If you think there’s a good chance you’ve come into contact with a high-risk virus (for example because you’ve been in a crowded area with people who may be ill), it’s a good idea to wash your clothes as soon as you get home.
Some people who know they’ve come into close contact with a high-risk virus (eg key workers such as doctors and nurses), strip as soon as they get home. They then put their uniform straight in the washing machine, take a shower, wipe the washing machine door and buttons down with disinfectant and then wash their hands again.
Don’t fancy running through the house naked? You could put your clothes into a pillowcase or laundry bag, have a shower and then put the bag of clothes into the machine to wash.
Do I need to wash clothes and bedding separately if someone in my household is sick?
The jury is out on this one. However, the NHS does recommend washing ‘high-risk’ laundry separately. It’s certainly a good idea to wash heavily soiled items (such as those with blood, poo or vomit on them) in a different load to other clothes.
Should I wash clothes differently if I’m a key worker?
Depending on where you work, you might want to take extra precautions with your laundry. If you’re in a high-risk setting, such as a hospital, you’ll want to wash your clothes as soon as you get home.
Ideally, use a detergent that contains bleach, just to be on the safe side. Choose a high temperature (60 degrees or above) and a full-length cycle. Most uniforms are fine to wash at 60 degrees, but do check the care label on your clothes just in case.
Remember to wash any heavily soiled items separately from other clothes to reduce the risk of contamination. And don’t forget to wash your hands after doing the laundry.
How can I prevent germs from getting stuck on my clothes?
First of all, try to minimise the risk of coming into contact with someone who’s ill. Stay at least two metres away from anyone who might be sick, even if they’re not showing any symptoms. If you can’t do that, wash your clothes regularly, ideally on a 60 degree wash and using a detergent that contains bleach.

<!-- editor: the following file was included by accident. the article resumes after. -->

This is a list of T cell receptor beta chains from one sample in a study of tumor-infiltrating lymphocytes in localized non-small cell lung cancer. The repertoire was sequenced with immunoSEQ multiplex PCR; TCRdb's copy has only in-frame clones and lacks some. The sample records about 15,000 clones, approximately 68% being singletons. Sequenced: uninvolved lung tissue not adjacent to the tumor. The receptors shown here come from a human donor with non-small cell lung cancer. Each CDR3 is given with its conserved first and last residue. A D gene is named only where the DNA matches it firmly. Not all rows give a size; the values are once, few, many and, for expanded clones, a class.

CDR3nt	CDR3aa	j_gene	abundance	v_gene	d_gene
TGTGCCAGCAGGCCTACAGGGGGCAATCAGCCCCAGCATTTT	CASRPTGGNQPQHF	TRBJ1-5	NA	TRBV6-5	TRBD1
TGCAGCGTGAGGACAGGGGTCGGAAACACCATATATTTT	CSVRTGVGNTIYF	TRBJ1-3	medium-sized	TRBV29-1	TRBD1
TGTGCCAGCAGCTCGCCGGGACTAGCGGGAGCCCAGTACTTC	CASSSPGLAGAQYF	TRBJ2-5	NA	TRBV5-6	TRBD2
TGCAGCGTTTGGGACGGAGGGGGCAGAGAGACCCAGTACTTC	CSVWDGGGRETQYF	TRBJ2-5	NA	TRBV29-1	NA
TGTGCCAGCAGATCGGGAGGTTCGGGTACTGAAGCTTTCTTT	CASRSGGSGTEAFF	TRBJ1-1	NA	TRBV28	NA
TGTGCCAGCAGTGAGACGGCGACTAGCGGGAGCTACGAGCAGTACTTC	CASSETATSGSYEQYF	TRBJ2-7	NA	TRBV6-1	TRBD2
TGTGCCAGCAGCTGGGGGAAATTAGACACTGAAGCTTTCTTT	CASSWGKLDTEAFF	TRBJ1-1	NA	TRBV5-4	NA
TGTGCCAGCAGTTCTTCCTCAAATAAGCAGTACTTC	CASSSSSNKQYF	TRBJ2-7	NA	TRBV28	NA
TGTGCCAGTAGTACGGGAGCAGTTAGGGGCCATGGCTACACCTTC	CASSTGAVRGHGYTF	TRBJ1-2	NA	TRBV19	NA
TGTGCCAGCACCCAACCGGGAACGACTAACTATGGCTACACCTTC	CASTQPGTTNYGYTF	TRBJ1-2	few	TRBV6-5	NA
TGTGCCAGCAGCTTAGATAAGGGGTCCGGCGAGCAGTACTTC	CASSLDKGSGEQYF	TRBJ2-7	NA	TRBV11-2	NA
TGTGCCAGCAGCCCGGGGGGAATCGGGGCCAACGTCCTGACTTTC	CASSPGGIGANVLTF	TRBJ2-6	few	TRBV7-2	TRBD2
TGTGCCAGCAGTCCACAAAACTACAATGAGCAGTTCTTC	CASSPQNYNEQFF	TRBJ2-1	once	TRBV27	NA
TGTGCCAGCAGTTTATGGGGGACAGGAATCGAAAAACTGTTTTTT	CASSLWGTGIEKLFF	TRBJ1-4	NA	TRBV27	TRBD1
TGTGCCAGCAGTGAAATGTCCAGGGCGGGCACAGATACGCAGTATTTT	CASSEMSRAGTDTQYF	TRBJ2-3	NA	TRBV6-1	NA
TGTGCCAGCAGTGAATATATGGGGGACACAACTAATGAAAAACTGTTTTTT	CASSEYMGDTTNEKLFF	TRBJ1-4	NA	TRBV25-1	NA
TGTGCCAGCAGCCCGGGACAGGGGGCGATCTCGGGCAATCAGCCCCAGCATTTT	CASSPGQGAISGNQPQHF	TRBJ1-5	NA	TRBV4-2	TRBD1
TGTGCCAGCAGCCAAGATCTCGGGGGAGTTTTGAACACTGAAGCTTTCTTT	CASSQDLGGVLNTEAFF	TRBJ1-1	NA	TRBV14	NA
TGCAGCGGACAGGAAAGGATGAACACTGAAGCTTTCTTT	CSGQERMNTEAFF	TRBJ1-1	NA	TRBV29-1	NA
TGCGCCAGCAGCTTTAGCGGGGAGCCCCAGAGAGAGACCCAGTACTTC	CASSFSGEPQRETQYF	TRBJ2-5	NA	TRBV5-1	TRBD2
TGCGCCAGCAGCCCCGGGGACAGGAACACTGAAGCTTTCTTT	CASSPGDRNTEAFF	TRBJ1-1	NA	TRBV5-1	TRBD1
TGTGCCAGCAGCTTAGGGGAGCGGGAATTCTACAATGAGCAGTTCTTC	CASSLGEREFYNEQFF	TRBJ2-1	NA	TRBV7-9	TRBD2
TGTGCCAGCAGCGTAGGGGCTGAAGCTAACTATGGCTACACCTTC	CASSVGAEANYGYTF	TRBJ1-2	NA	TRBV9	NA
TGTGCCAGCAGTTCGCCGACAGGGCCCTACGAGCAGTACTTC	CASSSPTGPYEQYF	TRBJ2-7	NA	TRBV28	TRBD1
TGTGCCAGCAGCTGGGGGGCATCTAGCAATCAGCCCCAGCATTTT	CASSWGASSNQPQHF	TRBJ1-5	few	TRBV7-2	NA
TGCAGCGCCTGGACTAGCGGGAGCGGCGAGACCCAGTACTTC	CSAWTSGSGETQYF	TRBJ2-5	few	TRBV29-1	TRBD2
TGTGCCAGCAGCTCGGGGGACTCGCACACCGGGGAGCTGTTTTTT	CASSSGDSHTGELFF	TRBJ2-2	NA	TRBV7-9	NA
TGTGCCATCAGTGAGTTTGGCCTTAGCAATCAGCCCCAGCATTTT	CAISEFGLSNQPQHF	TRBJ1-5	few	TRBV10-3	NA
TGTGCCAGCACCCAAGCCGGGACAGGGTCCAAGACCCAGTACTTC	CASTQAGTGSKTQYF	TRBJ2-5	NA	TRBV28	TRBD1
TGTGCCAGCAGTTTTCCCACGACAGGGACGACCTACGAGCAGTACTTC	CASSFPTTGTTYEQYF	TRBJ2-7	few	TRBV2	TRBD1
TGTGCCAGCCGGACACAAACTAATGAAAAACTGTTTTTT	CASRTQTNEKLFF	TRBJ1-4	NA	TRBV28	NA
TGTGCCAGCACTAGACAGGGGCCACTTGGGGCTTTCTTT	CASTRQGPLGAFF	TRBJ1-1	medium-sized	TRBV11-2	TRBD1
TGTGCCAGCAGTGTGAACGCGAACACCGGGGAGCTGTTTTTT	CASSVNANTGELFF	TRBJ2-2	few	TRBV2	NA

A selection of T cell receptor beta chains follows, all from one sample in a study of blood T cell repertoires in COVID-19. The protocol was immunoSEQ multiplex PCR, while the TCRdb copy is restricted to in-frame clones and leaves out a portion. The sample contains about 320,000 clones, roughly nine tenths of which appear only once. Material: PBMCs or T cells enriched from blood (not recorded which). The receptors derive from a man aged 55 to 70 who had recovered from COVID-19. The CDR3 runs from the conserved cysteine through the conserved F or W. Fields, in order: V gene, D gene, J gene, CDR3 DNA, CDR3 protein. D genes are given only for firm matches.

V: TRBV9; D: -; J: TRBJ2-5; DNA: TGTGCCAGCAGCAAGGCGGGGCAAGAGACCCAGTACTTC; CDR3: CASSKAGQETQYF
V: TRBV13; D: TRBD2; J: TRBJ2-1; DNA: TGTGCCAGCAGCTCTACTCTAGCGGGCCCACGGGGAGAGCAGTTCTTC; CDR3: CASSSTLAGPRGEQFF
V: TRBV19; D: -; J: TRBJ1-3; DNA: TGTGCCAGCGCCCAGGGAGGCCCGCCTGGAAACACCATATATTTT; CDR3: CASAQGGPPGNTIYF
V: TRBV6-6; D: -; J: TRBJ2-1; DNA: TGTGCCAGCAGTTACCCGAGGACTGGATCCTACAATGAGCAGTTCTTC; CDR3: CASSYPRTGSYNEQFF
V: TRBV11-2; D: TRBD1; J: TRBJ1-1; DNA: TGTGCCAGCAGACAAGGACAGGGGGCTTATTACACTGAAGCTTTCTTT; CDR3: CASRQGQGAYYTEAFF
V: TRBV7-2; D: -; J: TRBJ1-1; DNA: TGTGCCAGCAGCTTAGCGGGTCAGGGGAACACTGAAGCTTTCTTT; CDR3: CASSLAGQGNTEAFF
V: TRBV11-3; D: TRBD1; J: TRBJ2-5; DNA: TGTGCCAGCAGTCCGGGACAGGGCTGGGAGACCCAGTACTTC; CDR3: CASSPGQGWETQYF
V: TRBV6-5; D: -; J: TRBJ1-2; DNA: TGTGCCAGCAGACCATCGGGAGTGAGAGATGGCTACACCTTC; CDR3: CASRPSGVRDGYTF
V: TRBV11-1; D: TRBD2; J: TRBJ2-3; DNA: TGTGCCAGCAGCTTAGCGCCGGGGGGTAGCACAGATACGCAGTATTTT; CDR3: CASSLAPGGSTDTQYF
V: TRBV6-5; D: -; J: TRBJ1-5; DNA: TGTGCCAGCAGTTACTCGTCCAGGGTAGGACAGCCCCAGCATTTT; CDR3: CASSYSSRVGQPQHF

Should I wash my hands after loading the washing machine?
Yes, if you think the clothes, towels or bedding may be harbouring high-risk germs. It’s important to wash your hands thoroughly using soap and water, for at least 20 seconds. You need to make sure the whole of your hands (including your fingers and thumbs) and your wrists are washed. This step by step guide to hand washing might help.
Should I soak clothes before washing them?
There’s usually no need, but if you’re worried you could soak them in a mixture of oxygen bleach and water for half an hour before they go in the machine. Do check the care label first though as bleach can fade or damage some clothes.
What should I do about leather and vinyl?
You may want to thoroughly wipe down non-washable clothes, like leather jackets, with a disinfecting wipe. Do test a small area inside the jacket first though, to check that the wipe doesn’t discolour the leather.
Can tumble dryers kill germs?
Hotter settings on tumble dryers can kill most germs. Make sure the laundry is completely dry when you take it out though. If you put it away when it’s still damp it may encourage bacteria to grow. Don’t worry if you don’t have a tumble dryer – the germs should have been killed in the washing machine if you followed the advice above. You can find out more about drying laundry in our guide to deep cleaning clothes.